Lutyens had been working for many years with the classical language of architecture, manipulating its grammar in the Renaissance mannerist tradition. His fascination with the work of Palladio and Wren is clear in the elements that frame the War Stone. A wall encloses this to the south, east and west, with axial entrances to the flanking circular gardens marked by pavilions which borrow the ancient Roman model of the tetrapylon. Openings in the four corners of this central space provide access to radial routes into the wider landscape, framed by gateposts, sentinels guarding their thresholds. These are figurative in character, over-scaled, in the manner Michelangelo Buonarotti depicted the human body. Constructed from sharply dressed and jointed white stone, they contrast wilfully in tone and texture with the more informally coursed walls which they interrupt. They are playful, personal, balancing mass and volume as a painter or sculptor would, roundly rejecting the assumption that the classical tradition is an imitative pattern book. To the north, a view of Phoenix Park connects this outdoor room to its broader context – a recurring motif in Lutyen’s work for the IWGC. Despite its scale, this space truly does feel like a civic room, embedded in its landscape and roofed by the heavens, delivering on Lutyens intent: "The big stone to the East, the flanking pyramid oaks and the sky forming the vault to them all" [3].

The notion of an outdoor room, or ‘garden-room’, is a strand which connects all of Lutyen’s domestic projects, under the influence of his lifelong collaborator Gertrude Jekyll (1843-1932). Jekyll’s career began as a painter, before shifting to garden design, inspired by William Robinson’s revolutionary book The Wild Garden [4]. The domestic qualities of the spaces that Lutyen’s and Jekyll spent decades refining together are evident in the Irish Memorial Gardens, individual moments afforded amongst the universal set-piece, a contradiction delicately negotiated, elevating each experience. It is this layering from the scale of the cosmos, receding to landscape, city, building, room, aedicule that uniquely allows us to situate the presence of our individual bodies in the context of a broader continuum. To feel the presence of the earth below, and the firmament above. Another duality that is masterfully explored by sculpting the ground. The majority of landscapes are illusionary, surreptitiously urbanised, with few as skilfully executed as this one. Our experience is also illuminated through the topographic adjustments that have been imposed on this place. The more intimate circular gardens – to the east and west of the central outdoor room – uniquely feel both below the ground and elevated above it, simultaneously buried and projecting skyward.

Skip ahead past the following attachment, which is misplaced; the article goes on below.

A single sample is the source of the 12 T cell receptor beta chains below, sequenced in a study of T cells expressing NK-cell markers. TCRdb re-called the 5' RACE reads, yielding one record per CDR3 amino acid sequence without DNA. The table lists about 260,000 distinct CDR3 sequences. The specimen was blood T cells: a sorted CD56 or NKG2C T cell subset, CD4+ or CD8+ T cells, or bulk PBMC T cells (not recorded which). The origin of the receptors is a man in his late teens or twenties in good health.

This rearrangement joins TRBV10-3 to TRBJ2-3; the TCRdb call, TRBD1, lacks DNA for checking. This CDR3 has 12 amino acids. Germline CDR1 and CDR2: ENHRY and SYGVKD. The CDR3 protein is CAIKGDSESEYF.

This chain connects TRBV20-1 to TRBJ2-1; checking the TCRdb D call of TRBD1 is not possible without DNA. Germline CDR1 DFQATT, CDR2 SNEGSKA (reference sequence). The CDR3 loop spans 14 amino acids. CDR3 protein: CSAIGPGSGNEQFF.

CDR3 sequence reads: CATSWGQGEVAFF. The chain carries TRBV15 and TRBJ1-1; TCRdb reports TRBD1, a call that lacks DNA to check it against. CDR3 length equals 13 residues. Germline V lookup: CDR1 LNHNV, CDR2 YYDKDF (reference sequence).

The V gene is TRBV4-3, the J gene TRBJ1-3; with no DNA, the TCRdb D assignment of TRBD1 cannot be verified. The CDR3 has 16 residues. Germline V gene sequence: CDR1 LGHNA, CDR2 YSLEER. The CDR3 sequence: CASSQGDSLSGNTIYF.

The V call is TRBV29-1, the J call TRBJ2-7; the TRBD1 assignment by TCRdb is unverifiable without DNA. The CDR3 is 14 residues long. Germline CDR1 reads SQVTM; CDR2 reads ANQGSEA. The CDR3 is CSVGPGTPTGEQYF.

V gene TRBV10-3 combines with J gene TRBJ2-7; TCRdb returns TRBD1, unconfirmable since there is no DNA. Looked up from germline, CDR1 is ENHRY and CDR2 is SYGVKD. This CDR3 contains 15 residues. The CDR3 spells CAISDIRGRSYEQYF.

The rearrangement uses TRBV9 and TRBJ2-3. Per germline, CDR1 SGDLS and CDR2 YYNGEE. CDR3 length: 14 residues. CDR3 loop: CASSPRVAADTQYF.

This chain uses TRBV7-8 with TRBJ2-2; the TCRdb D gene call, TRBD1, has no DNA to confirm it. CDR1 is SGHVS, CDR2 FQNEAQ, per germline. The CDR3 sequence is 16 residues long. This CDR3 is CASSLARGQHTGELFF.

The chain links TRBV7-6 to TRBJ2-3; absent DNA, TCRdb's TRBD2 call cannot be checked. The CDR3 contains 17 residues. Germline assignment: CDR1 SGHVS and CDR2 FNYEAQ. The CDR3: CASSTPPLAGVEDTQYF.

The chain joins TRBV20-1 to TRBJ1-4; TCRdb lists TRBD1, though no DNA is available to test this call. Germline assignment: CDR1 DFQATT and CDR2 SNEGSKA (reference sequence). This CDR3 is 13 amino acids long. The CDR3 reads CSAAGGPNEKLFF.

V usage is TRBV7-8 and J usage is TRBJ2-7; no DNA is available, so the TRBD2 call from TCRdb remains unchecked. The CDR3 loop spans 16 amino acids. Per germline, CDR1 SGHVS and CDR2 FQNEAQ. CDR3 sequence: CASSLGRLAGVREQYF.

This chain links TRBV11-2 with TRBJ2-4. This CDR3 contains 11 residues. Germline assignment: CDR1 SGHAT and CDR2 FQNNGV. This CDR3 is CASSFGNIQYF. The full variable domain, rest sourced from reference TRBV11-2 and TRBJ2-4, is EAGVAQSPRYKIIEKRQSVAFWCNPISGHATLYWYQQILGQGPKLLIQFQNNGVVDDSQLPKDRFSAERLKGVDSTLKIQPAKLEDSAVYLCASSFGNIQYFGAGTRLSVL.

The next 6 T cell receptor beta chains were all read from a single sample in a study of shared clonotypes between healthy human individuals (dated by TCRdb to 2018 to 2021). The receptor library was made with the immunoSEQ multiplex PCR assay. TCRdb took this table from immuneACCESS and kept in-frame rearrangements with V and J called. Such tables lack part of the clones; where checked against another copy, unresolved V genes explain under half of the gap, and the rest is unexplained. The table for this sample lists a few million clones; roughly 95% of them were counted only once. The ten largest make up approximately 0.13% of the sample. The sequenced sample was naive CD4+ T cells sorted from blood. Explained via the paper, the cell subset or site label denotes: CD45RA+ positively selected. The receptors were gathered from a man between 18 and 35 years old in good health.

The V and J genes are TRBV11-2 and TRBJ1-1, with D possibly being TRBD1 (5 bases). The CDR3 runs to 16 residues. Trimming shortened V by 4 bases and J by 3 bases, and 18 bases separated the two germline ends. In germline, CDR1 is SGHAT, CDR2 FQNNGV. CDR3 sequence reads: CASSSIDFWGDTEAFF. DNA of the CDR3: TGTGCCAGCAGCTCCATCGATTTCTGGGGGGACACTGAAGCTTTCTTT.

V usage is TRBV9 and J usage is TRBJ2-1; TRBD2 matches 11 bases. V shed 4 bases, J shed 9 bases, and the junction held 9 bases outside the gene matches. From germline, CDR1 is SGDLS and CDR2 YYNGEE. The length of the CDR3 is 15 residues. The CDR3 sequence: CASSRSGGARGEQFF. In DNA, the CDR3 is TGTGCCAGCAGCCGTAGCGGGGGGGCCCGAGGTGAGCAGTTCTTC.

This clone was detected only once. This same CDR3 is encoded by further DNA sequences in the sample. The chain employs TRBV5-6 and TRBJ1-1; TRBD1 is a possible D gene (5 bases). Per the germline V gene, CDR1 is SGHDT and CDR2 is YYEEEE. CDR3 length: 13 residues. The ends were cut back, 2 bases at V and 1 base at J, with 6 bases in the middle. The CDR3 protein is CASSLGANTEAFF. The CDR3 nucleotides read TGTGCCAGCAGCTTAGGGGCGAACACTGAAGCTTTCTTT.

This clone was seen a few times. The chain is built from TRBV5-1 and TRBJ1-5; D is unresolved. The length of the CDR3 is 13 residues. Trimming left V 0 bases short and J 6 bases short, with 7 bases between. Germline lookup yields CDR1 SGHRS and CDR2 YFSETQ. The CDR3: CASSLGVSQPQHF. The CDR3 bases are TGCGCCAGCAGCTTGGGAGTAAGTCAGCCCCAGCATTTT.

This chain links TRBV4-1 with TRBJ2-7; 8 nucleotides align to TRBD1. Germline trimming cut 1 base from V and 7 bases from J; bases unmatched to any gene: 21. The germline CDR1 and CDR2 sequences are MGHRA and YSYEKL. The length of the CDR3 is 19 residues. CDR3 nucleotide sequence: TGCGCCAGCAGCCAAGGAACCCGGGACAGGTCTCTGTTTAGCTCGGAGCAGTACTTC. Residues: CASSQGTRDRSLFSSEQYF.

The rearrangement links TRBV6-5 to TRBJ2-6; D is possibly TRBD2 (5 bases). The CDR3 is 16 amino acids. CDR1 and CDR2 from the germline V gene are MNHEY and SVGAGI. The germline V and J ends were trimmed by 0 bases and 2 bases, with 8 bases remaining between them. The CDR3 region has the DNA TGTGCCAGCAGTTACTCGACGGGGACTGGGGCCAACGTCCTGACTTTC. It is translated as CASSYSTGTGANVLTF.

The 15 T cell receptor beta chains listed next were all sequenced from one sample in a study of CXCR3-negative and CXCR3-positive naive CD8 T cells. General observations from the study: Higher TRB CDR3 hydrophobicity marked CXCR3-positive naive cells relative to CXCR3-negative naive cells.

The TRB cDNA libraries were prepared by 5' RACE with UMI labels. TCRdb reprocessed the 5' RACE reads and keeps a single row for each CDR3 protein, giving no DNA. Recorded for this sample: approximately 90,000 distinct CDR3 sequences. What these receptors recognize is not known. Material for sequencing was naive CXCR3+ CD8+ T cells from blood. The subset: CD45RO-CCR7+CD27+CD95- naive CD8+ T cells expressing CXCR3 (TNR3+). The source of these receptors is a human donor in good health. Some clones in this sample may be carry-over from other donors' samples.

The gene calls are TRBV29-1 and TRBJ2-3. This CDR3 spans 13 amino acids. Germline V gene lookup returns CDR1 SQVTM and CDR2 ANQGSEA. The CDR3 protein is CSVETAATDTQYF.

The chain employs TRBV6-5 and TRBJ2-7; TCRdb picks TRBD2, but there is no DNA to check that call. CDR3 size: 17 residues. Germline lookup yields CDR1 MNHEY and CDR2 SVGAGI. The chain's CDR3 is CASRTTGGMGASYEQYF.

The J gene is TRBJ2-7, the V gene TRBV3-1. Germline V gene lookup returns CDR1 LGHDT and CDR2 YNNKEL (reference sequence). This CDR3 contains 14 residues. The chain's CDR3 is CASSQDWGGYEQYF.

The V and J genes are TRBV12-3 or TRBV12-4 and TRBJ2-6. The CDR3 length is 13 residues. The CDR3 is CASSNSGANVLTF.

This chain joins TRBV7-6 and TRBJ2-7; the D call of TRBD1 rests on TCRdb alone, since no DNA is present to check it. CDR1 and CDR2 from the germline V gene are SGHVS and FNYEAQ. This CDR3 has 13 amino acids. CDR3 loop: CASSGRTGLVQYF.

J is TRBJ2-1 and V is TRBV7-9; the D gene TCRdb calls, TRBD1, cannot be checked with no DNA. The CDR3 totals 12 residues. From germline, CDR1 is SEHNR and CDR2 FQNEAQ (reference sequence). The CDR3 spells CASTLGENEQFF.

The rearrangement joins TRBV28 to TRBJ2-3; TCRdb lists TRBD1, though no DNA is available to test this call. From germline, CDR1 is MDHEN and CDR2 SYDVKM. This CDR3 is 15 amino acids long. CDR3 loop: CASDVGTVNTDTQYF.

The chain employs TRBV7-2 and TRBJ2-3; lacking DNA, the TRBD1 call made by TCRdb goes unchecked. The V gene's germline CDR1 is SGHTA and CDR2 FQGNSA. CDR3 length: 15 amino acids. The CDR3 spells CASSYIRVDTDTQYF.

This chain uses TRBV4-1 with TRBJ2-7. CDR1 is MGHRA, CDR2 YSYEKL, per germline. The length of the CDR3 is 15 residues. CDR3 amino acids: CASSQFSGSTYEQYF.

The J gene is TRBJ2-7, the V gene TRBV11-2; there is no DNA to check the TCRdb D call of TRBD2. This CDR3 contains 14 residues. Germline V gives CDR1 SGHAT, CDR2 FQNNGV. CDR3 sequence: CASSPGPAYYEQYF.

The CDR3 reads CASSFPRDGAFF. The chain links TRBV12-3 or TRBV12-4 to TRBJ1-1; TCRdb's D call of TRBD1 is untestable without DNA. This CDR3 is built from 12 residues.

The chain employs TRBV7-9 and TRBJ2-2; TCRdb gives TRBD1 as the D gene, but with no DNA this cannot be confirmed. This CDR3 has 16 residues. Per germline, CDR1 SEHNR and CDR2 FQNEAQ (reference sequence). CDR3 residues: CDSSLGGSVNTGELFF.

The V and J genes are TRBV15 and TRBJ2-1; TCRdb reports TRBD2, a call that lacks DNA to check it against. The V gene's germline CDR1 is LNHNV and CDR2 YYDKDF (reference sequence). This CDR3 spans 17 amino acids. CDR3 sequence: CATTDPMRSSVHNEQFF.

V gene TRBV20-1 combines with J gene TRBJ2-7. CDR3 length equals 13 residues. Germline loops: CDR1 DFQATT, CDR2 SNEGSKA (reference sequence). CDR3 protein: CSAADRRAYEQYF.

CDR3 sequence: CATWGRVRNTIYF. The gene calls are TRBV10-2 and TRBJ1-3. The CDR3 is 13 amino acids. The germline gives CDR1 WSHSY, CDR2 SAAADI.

Irish Memorial Gardens as artefact, fragmenting a constructed landscape.

Rudyard Kipling described Lutyen’s memorials and cemeteries as "silent cities". The 49,400 Irish soldiers that lost their lives during World War I inhabit these gardens, their presence is felt, the empty rooms hold an emotional density. The Irish Memorial Gardens recalls paths not walked, public spaces not shared, domestic rooms not inhabited. The tragedy of this place is that it was made to memorialise WW1, just as WW2 was about to commence. Yet it also carries hope. In the grand tradition of public space, it reminds us that the individual only makes sense as part of the collective. It also fractures our participation in the everyday – for a moment at least – connecting human life with the landscape which we inhabit, a valuable lesson in the context of a climate emergency.

Working Hard / Hardly Working

The Irish National War Memorial Gardens affords individual moments amongst a universal set-piece. Referencing the scale of the cosmos, and receding to landscape, city, building, room, it uniquely allows us to situate the presence of our individual bodies in the context of a broader continuum. A vital experience in a time of climate emergency.